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Ethics commission fines, bans attorney from state employment

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The Indiana State Ethics Commission has found a former general counsel and chief administrative law judge for the Indiana Utility Regulatory Commission violated the law when he participated in decisions involving his future employer, Duke, while still with the IURC.

The ethics commission released its findings in a report Thursday, outlining the charges against Scott Storms. The inspector general charged Storms with violating Indiana Code Section 4-2-6-9(a) when he participated as an ALJ in the Duke Edwardsport case while knowing he had a financial interest in the case because he was negotiating employment with Duke at that time. He was also charged with violating the law when he participated as an ALJ in the Duke Smart Grid case after he learned he would become an attorney at Duke. Duke had a financial interest in both the Edwardsport and Smart Grid cases.

Storms ruled on the Duke cases in July 2010, and he began working at Duke in late September 2010. He was fired in early November 2010. His salary at Duke was $42,000 more than what he earned with the IURC.

The ethics commission found he violated I.C. Section 4-2-6-9(a) by participating in the matters and by not notifying his appointing authority of a potential conflict of interest or seeking an advisory opinion from the commission after he began negotiations for the open position at Duke. Storms also failed to file a written description detailing the nature and circumstances of the matter and make full disclosure of any related financial interest in the matter.

The ethics commission imposed a $12,120 fine, which was three times the amount of benefit Storms obtained from the $4,040 salary increase he received during his employment at Duke. He must pay the fine in full to the commission within 60 days. He is also banned from future employment with the state.

Duke’s Indiana president, Mike Reed, a former executive director of IURC, was fired at the same time as Storms as a result of this matter. Gov. Mitch Daniels fired IURC Chairman David Lott Hardy in October 2010 for not having Storms step down from Duke cases after learning Storms applied for a job with the company. Reed sent numerous emails and communicated with Storms and Hardy regarding Storms’ prospective employment.

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  1. Indianapolis employers harassment among minorities AFRICAN Americans needs to be discussed the metro Indianapolis area is horrible when it comes to harassing African American employees especially in the local healthcare facilities. Racially profiling in the workplace is an major issue. Please make it better because I'm many civil rights leaders would come here and justify that Indiana is a state the WORKS only applies to Caucasian Americans especially in Hamilton county. Indiana targets African Americans in the workplace so when governor pence is trying to convince people to vote for him this would be awesome publicity for the Presidency Elections.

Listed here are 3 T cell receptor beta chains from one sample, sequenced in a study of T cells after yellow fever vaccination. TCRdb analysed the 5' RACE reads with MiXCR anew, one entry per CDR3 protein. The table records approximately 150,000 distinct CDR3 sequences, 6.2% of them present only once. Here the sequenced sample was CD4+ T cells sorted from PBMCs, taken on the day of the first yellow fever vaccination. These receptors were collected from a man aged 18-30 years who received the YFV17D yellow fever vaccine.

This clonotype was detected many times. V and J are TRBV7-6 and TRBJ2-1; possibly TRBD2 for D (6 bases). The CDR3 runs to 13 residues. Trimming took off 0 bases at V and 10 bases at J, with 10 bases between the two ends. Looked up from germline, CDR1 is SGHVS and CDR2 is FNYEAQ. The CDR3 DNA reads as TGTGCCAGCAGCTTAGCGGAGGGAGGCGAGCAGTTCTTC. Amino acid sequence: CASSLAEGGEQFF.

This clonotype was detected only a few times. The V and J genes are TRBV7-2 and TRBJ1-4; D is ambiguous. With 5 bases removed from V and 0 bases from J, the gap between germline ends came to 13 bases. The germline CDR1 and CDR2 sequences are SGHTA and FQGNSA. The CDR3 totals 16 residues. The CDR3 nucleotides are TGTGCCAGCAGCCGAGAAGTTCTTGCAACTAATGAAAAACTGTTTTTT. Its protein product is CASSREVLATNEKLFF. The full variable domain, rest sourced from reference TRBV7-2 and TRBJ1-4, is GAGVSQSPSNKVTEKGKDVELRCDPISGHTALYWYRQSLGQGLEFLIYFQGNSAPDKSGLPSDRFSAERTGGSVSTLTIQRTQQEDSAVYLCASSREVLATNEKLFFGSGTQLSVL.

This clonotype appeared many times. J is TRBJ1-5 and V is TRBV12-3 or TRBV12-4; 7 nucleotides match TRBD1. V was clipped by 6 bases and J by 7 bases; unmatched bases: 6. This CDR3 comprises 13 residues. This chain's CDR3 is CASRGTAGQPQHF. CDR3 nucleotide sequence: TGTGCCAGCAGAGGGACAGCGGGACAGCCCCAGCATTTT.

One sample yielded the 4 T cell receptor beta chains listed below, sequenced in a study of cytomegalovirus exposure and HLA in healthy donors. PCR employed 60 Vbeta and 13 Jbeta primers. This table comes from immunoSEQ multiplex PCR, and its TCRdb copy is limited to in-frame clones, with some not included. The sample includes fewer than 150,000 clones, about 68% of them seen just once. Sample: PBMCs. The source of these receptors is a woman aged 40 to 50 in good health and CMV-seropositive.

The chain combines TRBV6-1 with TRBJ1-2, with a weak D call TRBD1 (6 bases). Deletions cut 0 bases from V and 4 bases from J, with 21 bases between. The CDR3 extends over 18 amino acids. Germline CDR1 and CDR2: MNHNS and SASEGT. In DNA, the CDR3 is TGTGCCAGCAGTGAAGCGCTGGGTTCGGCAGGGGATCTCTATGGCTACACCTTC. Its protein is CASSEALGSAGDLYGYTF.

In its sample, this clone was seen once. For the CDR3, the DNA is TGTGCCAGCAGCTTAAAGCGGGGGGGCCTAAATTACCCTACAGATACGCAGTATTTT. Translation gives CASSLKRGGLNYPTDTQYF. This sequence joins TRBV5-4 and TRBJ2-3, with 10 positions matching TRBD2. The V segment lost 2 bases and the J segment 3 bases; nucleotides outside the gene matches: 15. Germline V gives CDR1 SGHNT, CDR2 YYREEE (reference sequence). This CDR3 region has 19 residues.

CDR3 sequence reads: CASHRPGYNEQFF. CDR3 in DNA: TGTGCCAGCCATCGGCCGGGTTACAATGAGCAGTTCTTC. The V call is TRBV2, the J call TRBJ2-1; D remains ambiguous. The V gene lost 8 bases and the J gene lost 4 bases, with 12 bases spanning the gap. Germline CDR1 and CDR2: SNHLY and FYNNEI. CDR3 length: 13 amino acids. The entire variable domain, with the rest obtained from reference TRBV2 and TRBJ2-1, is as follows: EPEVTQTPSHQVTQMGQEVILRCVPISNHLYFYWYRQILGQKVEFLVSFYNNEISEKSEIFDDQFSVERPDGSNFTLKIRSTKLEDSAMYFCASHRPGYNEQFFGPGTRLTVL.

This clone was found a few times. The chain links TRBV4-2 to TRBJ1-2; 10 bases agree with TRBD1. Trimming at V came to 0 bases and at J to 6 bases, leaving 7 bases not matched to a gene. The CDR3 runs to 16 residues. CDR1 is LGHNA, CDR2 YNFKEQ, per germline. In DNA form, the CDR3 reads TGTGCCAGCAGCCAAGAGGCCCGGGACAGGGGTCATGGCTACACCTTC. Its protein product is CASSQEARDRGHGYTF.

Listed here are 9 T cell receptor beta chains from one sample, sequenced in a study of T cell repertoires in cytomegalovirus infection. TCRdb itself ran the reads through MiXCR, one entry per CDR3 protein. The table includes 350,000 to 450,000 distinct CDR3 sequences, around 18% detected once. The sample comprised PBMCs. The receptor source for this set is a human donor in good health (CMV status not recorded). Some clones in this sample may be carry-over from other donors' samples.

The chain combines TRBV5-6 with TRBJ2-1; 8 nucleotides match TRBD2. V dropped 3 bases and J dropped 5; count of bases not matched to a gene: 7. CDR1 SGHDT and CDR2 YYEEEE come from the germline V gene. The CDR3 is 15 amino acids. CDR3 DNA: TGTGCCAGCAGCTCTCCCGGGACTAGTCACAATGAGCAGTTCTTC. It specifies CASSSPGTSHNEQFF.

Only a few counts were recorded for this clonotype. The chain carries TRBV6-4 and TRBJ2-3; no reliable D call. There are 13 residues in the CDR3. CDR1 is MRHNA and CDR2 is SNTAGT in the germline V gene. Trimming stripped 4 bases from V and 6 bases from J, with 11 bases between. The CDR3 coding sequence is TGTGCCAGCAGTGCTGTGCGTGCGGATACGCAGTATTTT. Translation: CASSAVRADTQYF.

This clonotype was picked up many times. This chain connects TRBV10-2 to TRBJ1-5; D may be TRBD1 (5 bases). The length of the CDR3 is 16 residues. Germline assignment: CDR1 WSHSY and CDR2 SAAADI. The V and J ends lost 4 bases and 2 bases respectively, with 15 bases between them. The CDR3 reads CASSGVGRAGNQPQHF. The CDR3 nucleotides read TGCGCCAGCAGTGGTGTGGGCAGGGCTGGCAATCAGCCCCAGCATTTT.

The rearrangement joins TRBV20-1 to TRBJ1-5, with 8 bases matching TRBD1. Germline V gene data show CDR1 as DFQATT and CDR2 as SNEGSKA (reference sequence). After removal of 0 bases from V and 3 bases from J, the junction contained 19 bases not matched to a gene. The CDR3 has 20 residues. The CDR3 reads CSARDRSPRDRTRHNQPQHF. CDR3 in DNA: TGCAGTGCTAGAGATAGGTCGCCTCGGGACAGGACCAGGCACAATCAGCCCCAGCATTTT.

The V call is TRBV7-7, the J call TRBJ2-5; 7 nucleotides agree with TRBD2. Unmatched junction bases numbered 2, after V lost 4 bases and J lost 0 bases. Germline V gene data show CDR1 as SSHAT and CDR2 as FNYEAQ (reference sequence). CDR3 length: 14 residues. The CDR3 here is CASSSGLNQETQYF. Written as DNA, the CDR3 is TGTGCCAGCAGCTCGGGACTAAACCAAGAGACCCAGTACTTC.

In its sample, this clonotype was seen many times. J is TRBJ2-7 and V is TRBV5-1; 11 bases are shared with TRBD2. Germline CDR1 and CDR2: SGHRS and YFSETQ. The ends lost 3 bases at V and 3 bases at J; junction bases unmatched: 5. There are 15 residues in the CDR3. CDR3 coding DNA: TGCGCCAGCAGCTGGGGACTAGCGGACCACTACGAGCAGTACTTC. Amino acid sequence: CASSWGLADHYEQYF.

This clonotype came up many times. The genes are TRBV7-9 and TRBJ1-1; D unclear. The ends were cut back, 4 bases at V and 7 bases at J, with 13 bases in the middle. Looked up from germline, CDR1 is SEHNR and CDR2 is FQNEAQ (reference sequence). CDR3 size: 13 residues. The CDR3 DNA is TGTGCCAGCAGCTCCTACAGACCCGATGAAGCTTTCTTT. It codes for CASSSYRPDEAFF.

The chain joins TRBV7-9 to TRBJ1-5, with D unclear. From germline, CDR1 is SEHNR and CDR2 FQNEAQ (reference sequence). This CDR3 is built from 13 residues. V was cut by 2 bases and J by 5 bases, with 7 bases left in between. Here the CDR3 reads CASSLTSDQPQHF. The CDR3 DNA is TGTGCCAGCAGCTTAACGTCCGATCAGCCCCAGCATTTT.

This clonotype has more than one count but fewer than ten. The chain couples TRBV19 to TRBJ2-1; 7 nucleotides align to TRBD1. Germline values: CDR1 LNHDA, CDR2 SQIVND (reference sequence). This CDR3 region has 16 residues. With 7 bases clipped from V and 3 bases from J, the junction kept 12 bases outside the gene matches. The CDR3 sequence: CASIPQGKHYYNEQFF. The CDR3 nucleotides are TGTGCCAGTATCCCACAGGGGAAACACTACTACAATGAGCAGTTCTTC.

2. Wishing Mary Willis only God's best, and superhuman strength, as she attempts to right a ship that too often strays far off course. May she never suffer this personal affect, as some do who attempt to change a broken system: https://www.youtube.com/watch?v=QojajMsd2nE

  3. Indiana's seatbelt law is not punishable as a crime. It is an infraction. Apparently some of our Circuit judges have deemed settled law inapplicable if it fails to fit their litmus test of political correctness. Extrapolating to redefine terms of behavior in a violation of immigration law to the entire body of criminal law leaves a smorgasbord of opportunity for judicial mischief.

  4. I wonder if $10 diversions for failure to wear seat belts are considered moral turpitude in federal immigration law like they are under Indiana law? Anyone know?

  5. What a fine article, thank you! I can testify firsthand and by detailed legal reports (at end of this note) as to the dire consequences of rejecting this truth from the fine article above: "The inclusion and expansion of this right [to jury] in Indiana’s Constitution is a clear reflection of our state’s intention to emphasize the importance of every Hoosier’s right to make their case in front of a jury of their peers." Over $20? Every Hoosier? Well then how about when your very vocation is on the line? How about instead of a jury of peers, one faces a bevy of political appointees, mini-czars, who care less about due process of the law than the real czars did? Instead of trial by jury, trial by ideological ordeal run by Orwellian agents? Well that is built into more than a few administrative law committees of the Ind S.Ct., and it is now being weaponized, as is revealed in articles posted at this ezine, to root out post moderns heresies like refusal to stand and pledge allegiance to all things politically correct. My career was burned at the stake for not so saluting, but I think I was just one of the early logs. Due, at least in part, to the removal of the jury from bar admission and bar discipline cases, many more fires will soon be lit. Perhaps one awaits you, dear heretic? Oh, at that Ind. article 12 plank about a remedy at law for every damage done ... ah, well, the founders evidently meant only for those damages done not by the government itself, rabid statists that they were. (Yes, that was sarcasm.) My written reports available here: Denied petition for cert (this time around): http://tinyurl.com/zdmawmw Denied petition for cert (from the 2009 denial and five year banishment): http://tinyurl.com/zcypybh Related, not written by me: Amicus brief: http://tinyurl.com/hvh7qgp

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